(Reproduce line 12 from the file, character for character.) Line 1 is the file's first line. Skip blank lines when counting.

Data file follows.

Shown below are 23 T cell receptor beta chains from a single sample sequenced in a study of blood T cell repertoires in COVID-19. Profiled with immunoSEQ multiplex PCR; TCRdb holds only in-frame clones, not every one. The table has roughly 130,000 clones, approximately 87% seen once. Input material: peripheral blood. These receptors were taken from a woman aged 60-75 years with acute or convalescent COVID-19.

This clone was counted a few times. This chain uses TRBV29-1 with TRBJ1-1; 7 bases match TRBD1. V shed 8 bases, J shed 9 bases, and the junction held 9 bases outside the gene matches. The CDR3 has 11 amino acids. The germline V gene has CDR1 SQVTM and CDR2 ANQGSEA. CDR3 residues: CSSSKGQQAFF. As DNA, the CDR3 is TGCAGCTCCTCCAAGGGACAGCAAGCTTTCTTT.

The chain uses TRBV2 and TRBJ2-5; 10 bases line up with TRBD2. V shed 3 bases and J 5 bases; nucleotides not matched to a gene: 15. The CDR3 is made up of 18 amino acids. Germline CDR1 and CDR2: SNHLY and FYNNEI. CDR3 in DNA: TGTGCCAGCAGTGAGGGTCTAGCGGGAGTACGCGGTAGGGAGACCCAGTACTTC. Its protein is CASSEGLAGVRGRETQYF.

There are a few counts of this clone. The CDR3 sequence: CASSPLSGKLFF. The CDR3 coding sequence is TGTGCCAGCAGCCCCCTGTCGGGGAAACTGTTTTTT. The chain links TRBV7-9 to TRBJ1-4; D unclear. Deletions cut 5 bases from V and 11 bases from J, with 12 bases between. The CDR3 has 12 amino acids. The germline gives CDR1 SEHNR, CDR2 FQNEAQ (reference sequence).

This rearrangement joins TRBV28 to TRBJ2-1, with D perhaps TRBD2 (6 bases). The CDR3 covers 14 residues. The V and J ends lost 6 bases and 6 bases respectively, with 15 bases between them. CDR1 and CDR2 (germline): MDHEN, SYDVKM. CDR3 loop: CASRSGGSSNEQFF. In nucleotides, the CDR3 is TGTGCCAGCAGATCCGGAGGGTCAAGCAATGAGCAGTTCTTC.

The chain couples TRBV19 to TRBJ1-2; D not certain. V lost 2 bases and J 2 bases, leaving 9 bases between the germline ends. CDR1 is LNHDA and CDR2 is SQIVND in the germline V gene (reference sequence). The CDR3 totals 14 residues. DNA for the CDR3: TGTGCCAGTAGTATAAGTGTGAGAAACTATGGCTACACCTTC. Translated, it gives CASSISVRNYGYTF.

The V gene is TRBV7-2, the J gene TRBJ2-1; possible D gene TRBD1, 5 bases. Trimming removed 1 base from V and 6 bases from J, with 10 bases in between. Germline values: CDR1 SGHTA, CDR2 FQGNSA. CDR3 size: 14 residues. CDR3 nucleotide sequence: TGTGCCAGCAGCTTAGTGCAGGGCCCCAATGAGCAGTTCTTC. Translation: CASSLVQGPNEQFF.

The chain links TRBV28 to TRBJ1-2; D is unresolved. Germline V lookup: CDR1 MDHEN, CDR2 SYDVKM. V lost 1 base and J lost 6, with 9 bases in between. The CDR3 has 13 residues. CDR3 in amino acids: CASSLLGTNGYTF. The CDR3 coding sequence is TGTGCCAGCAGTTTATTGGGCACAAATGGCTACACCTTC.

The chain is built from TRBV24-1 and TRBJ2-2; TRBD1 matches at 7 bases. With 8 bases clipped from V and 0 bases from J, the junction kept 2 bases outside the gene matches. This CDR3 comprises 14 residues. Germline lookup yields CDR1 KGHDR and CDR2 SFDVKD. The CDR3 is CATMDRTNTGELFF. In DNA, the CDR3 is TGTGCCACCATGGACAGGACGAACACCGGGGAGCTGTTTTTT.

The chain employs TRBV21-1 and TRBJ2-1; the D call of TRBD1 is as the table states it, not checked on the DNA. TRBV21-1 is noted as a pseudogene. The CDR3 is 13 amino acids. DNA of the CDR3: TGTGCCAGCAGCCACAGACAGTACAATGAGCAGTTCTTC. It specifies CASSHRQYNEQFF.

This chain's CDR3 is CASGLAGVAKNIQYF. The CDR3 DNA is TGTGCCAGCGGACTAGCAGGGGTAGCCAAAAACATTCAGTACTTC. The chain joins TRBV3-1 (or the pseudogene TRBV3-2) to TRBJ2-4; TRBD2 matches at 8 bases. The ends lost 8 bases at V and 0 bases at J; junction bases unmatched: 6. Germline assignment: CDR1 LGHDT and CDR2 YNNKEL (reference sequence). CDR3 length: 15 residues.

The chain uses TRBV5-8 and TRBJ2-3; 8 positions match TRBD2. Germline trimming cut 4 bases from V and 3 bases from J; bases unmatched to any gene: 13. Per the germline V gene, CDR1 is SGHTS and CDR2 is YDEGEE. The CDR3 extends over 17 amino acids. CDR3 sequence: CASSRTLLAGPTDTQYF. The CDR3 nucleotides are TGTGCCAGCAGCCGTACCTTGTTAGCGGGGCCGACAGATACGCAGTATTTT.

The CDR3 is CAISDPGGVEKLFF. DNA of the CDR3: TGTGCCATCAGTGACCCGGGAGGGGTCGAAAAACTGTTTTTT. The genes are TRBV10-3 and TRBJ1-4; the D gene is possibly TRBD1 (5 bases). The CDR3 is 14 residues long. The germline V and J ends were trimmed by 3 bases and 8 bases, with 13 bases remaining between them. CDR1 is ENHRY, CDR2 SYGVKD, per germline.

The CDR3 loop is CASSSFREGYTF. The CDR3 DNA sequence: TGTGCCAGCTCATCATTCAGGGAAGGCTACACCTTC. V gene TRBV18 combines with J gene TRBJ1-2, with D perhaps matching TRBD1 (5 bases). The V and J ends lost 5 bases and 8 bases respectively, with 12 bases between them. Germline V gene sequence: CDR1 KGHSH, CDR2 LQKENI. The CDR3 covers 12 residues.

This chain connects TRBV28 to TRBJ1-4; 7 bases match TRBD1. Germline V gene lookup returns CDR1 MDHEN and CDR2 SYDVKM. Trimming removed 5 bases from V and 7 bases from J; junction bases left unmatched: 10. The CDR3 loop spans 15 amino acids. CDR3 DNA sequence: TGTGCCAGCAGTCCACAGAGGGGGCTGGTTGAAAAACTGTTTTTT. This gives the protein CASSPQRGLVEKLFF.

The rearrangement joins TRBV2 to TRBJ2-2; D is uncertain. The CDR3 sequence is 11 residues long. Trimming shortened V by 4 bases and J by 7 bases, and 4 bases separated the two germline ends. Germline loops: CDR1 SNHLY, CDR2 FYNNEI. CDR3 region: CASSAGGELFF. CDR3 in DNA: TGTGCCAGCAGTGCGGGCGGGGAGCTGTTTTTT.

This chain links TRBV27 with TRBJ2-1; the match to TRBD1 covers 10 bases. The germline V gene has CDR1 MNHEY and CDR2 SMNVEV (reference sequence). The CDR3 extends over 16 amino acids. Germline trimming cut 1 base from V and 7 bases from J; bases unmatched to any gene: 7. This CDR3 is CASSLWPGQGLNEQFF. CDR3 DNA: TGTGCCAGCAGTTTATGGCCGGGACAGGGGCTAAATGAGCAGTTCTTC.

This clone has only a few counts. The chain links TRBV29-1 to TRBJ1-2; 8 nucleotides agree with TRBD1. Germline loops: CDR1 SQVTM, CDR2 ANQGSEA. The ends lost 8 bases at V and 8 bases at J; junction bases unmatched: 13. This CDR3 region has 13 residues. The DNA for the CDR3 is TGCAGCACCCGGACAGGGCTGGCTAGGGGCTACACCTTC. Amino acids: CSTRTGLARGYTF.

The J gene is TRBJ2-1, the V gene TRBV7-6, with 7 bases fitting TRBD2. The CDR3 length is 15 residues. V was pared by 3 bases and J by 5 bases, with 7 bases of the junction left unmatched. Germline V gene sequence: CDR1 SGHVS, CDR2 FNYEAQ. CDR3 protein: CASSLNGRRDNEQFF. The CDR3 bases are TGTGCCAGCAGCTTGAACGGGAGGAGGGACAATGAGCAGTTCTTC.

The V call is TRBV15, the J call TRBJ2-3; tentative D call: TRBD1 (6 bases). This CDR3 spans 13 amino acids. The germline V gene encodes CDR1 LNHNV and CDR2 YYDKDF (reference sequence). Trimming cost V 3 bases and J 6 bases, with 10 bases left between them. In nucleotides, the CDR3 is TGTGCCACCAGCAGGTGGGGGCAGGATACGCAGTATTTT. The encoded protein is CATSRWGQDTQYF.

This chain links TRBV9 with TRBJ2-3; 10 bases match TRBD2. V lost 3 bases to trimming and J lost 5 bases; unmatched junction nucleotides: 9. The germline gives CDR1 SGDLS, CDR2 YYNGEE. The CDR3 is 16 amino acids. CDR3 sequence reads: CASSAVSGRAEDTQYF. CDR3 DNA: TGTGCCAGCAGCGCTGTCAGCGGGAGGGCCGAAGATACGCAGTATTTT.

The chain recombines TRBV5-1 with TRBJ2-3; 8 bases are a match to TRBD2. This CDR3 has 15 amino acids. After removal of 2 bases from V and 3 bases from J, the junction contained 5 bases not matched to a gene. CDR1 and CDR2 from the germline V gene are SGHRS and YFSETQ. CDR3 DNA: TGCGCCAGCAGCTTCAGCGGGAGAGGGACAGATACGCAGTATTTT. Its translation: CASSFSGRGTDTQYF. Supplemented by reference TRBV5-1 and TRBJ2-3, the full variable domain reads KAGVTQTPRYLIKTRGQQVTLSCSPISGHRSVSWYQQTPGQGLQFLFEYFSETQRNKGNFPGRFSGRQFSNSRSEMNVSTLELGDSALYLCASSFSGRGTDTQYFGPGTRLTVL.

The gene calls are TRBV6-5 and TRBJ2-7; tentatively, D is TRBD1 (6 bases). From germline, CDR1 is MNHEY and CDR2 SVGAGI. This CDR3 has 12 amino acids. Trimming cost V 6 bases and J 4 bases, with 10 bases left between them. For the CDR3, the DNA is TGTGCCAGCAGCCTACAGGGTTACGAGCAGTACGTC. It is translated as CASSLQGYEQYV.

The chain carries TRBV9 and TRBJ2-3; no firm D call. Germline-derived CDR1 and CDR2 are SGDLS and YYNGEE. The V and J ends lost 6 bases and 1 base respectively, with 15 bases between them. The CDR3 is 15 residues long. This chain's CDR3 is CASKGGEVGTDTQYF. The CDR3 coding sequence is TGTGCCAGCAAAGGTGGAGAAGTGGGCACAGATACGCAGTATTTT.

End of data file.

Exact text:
The chain uses TRBV5-8 and TRBJ2-3; 8 positions match TRBD2. Germline trimming cut 4 bases from V and 3 bases from J; bases unmatched to any gene: 13. Per the germline V gene, CDR1 is SGHTS and CDR2 is YDEGEE. The CDR3 extends over 17 amino acids. CDR3 sequence: CASSRTLLAGPTDTQYF. The CDR3 nucleotides are TGTGCCAGCAGCCGTACCTTGTTAGCGGGGCCGACAGATACGCAGTATTTT.